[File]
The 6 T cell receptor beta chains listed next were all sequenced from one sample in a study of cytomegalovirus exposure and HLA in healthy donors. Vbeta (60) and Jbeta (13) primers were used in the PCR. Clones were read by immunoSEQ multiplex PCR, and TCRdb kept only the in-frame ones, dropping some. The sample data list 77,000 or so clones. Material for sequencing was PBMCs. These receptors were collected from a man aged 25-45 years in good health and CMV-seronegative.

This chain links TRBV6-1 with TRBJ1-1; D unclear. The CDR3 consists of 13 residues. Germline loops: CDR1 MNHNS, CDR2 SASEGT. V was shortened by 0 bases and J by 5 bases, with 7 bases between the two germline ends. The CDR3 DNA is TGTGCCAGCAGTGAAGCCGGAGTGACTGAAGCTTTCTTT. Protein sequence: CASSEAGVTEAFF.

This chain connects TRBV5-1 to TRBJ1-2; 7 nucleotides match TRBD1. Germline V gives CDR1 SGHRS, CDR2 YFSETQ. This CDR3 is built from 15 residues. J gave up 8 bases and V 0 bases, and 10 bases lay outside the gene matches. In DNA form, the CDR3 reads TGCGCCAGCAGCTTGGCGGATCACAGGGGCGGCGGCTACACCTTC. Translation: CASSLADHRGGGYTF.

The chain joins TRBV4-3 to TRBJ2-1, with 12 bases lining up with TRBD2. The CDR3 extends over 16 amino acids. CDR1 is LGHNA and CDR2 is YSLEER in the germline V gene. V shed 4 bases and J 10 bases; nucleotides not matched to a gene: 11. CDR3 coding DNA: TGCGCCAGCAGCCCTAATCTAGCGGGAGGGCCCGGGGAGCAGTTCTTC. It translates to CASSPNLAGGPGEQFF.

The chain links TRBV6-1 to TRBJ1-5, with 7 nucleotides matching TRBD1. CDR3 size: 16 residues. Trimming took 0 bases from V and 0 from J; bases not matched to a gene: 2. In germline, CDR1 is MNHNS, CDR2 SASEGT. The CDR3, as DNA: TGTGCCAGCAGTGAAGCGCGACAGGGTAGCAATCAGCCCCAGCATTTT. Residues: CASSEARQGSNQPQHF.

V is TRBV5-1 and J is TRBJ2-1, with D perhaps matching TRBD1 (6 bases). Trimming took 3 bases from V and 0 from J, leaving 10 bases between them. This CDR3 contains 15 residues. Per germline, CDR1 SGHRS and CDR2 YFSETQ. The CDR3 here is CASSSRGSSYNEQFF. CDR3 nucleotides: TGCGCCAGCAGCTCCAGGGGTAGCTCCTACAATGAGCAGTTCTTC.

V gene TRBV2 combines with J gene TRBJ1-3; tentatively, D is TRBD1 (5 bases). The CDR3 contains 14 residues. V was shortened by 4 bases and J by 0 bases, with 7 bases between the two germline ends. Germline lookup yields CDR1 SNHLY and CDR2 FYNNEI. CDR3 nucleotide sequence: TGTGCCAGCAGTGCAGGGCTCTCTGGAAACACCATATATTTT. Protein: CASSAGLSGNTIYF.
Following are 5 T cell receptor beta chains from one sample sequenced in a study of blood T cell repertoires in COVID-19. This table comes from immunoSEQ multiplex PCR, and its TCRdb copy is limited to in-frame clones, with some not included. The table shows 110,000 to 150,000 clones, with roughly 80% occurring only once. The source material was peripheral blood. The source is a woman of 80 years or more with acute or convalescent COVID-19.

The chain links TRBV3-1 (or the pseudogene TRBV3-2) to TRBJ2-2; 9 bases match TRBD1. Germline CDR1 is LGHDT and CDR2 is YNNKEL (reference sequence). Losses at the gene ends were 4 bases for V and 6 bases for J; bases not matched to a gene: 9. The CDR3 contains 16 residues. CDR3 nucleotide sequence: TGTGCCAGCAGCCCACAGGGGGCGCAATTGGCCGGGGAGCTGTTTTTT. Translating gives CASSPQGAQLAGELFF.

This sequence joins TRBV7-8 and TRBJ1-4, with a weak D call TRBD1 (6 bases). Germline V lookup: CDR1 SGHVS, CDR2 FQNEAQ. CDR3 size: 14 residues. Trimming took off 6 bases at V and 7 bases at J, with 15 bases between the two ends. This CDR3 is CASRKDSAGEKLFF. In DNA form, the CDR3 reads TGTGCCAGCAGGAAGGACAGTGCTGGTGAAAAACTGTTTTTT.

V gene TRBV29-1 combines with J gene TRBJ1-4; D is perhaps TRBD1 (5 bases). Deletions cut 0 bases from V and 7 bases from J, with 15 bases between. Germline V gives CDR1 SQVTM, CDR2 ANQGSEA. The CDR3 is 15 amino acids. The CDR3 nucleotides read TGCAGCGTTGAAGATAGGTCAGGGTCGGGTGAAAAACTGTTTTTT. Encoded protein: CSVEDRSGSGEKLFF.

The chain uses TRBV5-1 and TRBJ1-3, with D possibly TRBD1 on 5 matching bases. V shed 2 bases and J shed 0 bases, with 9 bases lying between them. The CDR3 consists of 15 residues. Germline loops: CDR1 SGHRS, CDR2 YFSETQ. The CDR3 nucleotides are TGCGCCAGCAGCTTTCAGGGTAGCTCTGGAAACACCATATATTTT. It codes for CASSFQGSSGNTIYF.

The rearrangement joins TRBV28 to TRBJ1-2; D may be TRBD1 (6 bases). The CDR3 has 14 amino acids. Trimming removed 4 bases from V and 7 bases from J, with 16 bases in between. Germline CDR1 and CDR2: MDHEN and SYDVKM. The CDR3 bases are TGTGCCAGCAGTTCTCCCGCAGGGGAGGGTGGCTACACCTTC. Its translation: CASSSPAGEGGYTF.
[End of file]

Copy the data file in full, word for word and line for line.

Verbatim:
The 6 T cell receptor beta chains listed next were all sequenced from one sample in a study of cytomegalovirus exposure and HLA in healthy donors. Vbeta (60) and Jbeta (13) primers were used in the PCR. Clones were read by immunoSEQ multiplex PCR, and TCRdb kept only the in-frame ones, dropping some. The sample data list 77,000 or so clones. Material for sequencing was PBMCs. These receptors were collected from a man aged 25-45 years in good health and CMV-seronegative.

This chain links TRBV6-1 with TRBJ1-1; D unclear. The CDR3 consists of 13 residues. Germline loops: CDR1 MNHNS, CDR2 SASEGT. V was shortened by 0 bases and J by 5 bases, with 7 bases between the two germline ends. The CDR3 DNA is TGTGCCAGCAGTGAAGCCGGAGTGACTGAAGCTTTCTTT. Protein sequence: CASSEAGVTEAFF.

This chain connects TRBV5-1 to TRBJ1-2; 7 nucleotides match TRBD1. Germline V gives CDR1 SGHRS, CDR2 YFSETQ. This CDR3 is built from 15 residues. J gave up 8 bases and V 0 bases, and 10 bases lay outside the gene matches. In DNA form, the CDR3 reads TGCGCCAGCAGCTTGGCGGATCACAGGGGCGGCGGCTACACCTTC. Translation: CASSLADHRGGGYTF.

The chain joins TRBV4-3 to TRBJ2-1, with 12 bases lining up with TRBD2. The CDR3 extends over 16 amino acids. CDR1 is LGHNA and CDR2 is YSLEER in the germline V gene. V shed 4 bases and J 10 bases; nucleotides not matched to a gene: 11. CDR3 coding DNA: TGCGCCAGCAGCCCTAATCTAGCGGGAGGGCCCGGGGAGCAGTTCTTC. It translates to CASSPNLAGGPGEQFF.

The chain links TRBV6-1 to TRBJ1-5, with 7 nucleotides matching TRBD1. CDR3 size: 16 residues. Trimming took 0 bases from V and 0 from J; bases not matched to a gene: 2. In germline, CDR1 is MNHNS, CDR2 SASEGT. The CDR3, as DNA: TGTGCCAGCAGTGAAGCGCGACAGGGTAGCAATCAGCCCCAGCATTTT. Residues: CASSEARQGSNQPQHF.

V is TRBV5-1 and J is TRBJ2-1, with D perhaps matching TRBD1 (6 bases). Trimming took 3 bases from V and 0 from J, leaving 10 bases between them. This CDR3 contains 15 residues. Per germline, CDR1 SGHRS and CDR2 YFSETQ. The CDR3 here is CASSSRGSSYNEQFF. CDR3 nucleotides: TGCGCCAGCAGCTCCAGGGGTAGCTCCTACAATGAGCAGTTCTTC.

V gene TRBV2 combines with J gene TRBJ1-3; tentatively, D is TRBD1 (5 bases). The CDR3 contains 14 residues. V was shortened by 4 bases and J by 0 bases, with 7 bases between the two germline ends. Germline lookup yields CDR1 SNHLY and CDR2 FYNNEI. CDR3 nucleotide sequence: TGTGCCAGCAGTGCAGGGCTCTCTGGAAACACCATATATTTT. Protein: CASSAGLSGNTIYF.
Following are 5 T cell receptor beta chains from one sample sequenced in a study of blood T cell repertoires in COVID-19. This table comes from immunoSEQ multiplex PCR, and its TCRdb copy is limited to in-frame clones, with some not included. The table shows 110,000 to 150,000 clones, with roughly 80% occurring only once. The source material was peripheral blood. The source is a woman of 80 years or more with acute or convalescent COVID-19.

The chain links TRBV3-1 (or the pseudogene TRBV3-2) to TRBJ2-2; 9 bases match TRBD1. Germline CDR1 is LGHDT and CDR2 is YNNKEL (reference sequence). Losses at the gene ends were 4 bases for V and 6 bases for J; bases not matched to a gene: 9. The CDR3 contains 16 residues. CDR3 nucleotide sequence: TGTGCCAGCAGCCCACAGGGGGCGCAATTGGCCGGGGAGCTGTTTTTT. Translating gives CASSPQGAQLAGELFF.

This sequence joins TRBV7-8 and TRBJ1-4, with a weak D call TRBD1 (6 bases). Germline V lookup: CDR1 SGHVS, CDR2 FQNEAQ. CDR3 size: 14 residues. Trimming took off 6 bases at V and 7 bases at J, with 15 bases between the two ends. This CDR3 is CASRKDSAGEKLFF. In DNA form, the CDR3 reads TGTGCCAGCAGGAAGGACAGTGCTGGTGAAAAACTGTTTTTT.

V gene TRBV29-1 combines with J gene TRBJ1-4; D is perhaps TRBD1 (5 bases). Deletions cut 0 bases from V and 7 bases from J, with 15 bases between. Germline V gives CDR1 SQVTM, CDR2 ANQGSEA. The CDR3 is 15 amino acids. The CDR3 nucleotides read TGCAGCGTTGAAGATAGGTCAGGGTCGGGTGAAAAACTGTTTTTT. Encoded protein: CSVEDRSGSGEKLFF.

The chain uses TRBV5-1 and TRBJ1-3, with D possibly TRBD1 on 5 matching bases. V shed 2 bases and J shed 0 bases, with 9 bases lying between them. The CDR3 consists of 15 residues. Germline loops: CDR1 SGHRS, CDR2 YFSETQ. The CDR3 nucleotides are TGCGCCAGCAGCTTTCAGGGTAGCTCTGGAAACACCATATATTTT. It codes for CASSFQGSSGNTIYF.

The rearrangement joins TRBV28 to TRBJ1-2; D may be TRBD1 (6 bases). The CDR3 has 14 amino acids. Trimming removed 4 bases from V and 7 bases from J, with 16 bases in between. Germline CDR1 and CDR2: MDHEN and SYDVKM. The CDR3 bases are TGTGCCAGCAGTTCTCCCGCAGGGGAGGGTGGCTACACCTTC. Its translation: CASSSPAGEGGYTF.